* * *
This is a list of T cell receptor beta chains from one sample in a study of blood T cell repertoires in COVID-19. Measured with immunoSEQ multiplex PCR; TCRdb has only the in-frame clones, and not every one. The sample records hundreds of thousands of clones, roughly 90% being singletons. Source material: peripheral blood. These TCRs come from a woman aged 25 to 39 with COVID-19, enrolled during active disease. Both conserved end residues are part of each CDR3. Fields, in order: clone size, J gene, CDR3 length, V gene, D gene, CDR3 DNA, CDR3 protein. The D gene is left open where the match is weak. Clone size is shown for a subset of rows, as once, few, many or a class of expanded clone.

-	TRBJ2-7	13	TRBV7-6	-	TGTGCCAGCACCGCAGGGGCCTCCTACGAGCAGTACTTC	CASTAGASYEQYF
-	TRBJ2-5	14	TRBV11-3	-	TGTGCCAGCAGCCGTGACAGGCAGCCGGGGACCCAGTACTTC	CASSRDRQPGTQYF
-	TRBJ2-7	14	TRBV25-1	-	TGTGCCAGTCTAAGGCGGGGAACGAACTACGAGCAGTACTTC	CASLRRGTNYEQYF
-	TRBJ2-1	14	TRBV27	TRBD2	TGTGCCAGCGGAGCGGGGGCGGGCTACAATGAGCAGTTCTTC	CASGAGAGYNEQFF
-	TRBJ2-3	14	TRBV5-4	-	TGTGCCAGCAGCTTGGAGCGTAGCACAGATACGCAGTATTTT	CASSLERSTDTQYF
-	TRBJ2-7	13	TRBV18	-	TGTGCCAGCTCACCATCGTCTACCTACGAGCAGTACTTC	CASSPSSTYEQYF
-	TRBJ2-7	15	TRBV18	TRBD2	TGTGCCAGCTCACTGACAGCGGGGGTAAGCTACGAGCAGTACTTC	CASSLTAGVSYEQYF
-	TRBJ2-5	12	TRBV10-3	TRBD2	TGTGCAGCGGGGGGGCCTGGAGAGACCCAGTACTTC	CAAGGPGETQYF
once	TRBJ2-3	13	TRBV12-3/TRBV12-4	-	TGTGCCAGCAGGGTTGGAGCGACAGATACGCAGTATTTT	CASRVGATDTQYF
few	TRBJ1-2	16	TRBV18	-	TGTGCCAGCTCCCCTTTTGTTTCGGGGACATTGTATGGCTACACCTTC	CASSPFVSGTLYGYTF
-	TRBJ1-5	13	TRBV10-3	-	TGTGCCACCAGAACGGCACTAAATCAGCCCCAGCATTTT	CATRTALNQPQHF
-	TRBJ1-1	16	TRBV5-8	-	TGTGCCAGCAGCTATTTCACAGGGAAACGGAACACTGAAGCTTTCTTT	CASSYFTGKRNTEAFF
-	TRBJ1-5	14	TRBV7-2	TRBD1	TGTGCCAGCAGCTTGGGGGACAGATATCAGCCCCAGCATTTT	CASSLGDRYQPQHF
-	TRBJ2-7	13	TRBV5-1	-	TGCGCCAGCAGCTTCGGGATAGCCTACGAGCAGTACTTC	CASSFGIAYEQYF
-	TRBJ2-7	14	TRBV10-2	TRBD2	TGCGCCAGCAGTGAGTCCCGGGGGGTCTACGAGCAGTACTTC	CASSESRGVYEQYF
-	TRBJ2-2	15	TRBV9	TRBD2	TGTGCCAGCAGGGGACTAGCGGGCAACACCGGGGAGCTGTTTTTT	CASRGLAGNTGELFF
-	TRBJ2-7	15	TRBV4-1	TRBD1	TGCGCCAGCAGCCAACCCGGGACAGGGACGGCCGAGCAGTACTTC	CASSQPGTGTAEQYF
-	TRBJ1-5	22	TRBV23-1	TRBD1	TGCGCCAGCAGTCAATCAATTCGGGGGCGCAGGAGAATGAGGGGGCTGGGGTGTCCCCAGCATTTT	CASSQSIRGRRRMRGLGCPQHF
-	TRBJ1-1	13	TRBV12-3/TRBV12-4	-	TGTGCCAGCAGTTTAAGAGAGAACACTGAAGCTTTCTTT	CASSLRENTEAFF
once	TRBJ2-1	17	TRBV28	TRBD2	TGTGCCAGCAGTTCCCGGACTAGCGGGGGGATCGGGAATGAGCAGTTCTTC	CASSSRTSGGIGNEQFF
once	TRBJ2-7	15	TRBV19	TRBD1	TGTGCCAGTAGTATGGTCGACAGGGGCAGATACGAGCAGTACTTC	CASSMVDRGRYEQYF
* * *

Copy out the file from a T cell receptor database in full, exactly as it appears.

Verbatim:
This is a list of T cell receptor beta chains from one sample in a study of blood T cell repertoires in COVID-19. Measured with immunoSEQ multiplex PCR; TCRdb has only the in-frame clones, and not every one. The sample records hundreds of thousands of clones, roughly 90% being singletons. Source material: peripheral blood. These TCRs come from a woman aged 25 to 39 with COVID-19, enrolled during active disease. Both conserved end residues are part of each CDR3. Fields, in order: clone size, J gene, CDR3 length, V gene, D gene, CDR3 DNA, CDR3 protein. The D gene is left open where the match is weak. Clone size is shown for a subset of rows, as once, few, many or a class of expanded clone.

-	TRBJ2-7	13	TRBV7-6	-	TGTGCCAGCACCGCAGGGGCCTCCTACGAGCAGTACTTC	CASTAGASYEQYF
-	TRBJ2-5	14	TRBV11-3	-	TGTGCCAGCAGCCGTGACAGGCAGCCGGGGACCCAGTACTTC	CASSRDRQPGTQYF
-	TRBJ2-7	14	TRBV25-1	-	TGTGCCAGTCTAAGGCGGGGAACGAACTACGAGCAGTACTTC	CASLRRGTNYEQYF
-	TRBJ2-1	14	TRBV27	TRBD2	TGTGCCAGCGGAGCGGGGGCGGGCTACAATGAGCAGTTCTTC	CASGAGAGYNEQFF
-	TRBJ2-3	14	TRBV5-4	-	TGTGCCAGCAGCTTGGAGCGTAGCACAGATACGCAGTATTTT	CASSLERSTDTQYF
-	TRBJ2-7	13	TRBV18	-	TGTGCCAGCTCACCATCGTCTACCTACGAGCAGTACTTC	CASSPSSTYEQYF
-	TRBJ2-7	15	TRBV18	TRBD2	TGTGCCAGCTCACTGACAGCGGGGGTAAGCTACGAGCAGTACTTC	CASSLTAGVSYEQYF
-	TRBJ2-5	12	TRBV10-3	TRBD2	TGTGCAGCGGGGGGGCCTGGAGAGACCCAGTACTTC	CAAGGPGETQYF
once	TRBJ2-3	13	TRBV12-3/TRBV12-4	-	TGTGCCAGCAGGGTTGGAGCGACAGATACGCAGTATTTT	CASRVGATDTQYF
few	TRBJ1-2	16	TRBV18	-	TGTGCCAGCTCCCCTTTTGTTTCGGGGACATTGTATGGCTACACCTTC	CASSPFVSGTLYGYTF
-	TRBJ1-5	13	TRBV10-3	-	TGTGCCACCAGAACGGCACTAAATCAGCCCCAGCATTTT	CATRTALNQPQHF
-	TRBJ1-1	16	TRBV5-8	-	TGTGCCAGCAGCTATTTCACAGGGAAACGGAACACTGAAGCTTTCTTT	CASSYFTGKRNTEAFF
-	TRBJ1-5	14	TRBV7-2	TRBD1	TGTGCCAGCAGCTTGGGGGACAGATATCAGCCCCAGCATTTT	CASSLGDRYQPQHF
-	TRBJ2-7	13	TRBV5-1	-	TGCGCCAGCAGCTTCGGGATAGCCTACGAGCAGTACTTC	CASSFGIAYEQYF
-	TRBJ2-7	14	TRBV10-2	TRBD2	TGCGCCAGCAGTGAGTCCCGGGGGGTCTACGAGCAGTACTTC	CASSESRGVYEQYF
-	TRBJ2-2	15	TRBV9	TRBD2	TGTGCCAGCAGGGGACTAGCGGGCAACACCGGGGAGCTGTTTTTT	CASRGLAGNTGELFF
-	TRBJ2-7	15	TRBV4-1	TRBD1	TGCGCCAGCAGCCAACCCGGGACAGGGACGGCCGAGCAGTACTTC	CASSQPGTGTAEQYF
-	TRBJ1-5	22	TRBV23-1	TRBD1	TGCGCCAGCAGTCAATCAATTCGGGGGCGCAGGAGAATGAGGGGGCTGGGGTGTCCCCAGCATTTT	CASSQSIRGRRRMRGLGCPQHF
-	TRBJ1-1	13	TRBV12-3/TRBV12-4	-	TGTGCCAGCAGTTTAAGAGAGAACACTGAAGCTTTCTTT	CASSLRENTEAFF
once	TRBJ2-1	17	TRBV28	TRBD2	TGTGCCAGCAGTTCCCGGACTAGCGGGGGGATCGGGAATGAGCAGTTCTTC	CASSSRTSGGIGNEQFF
once	TRBJ2-7	15	TRBV19	TRBD1	TGTGCCAGTAGTATGGTCGACAGGGGCAGATACGAGCAGTACTTC	CASSMVDRGRYEQYF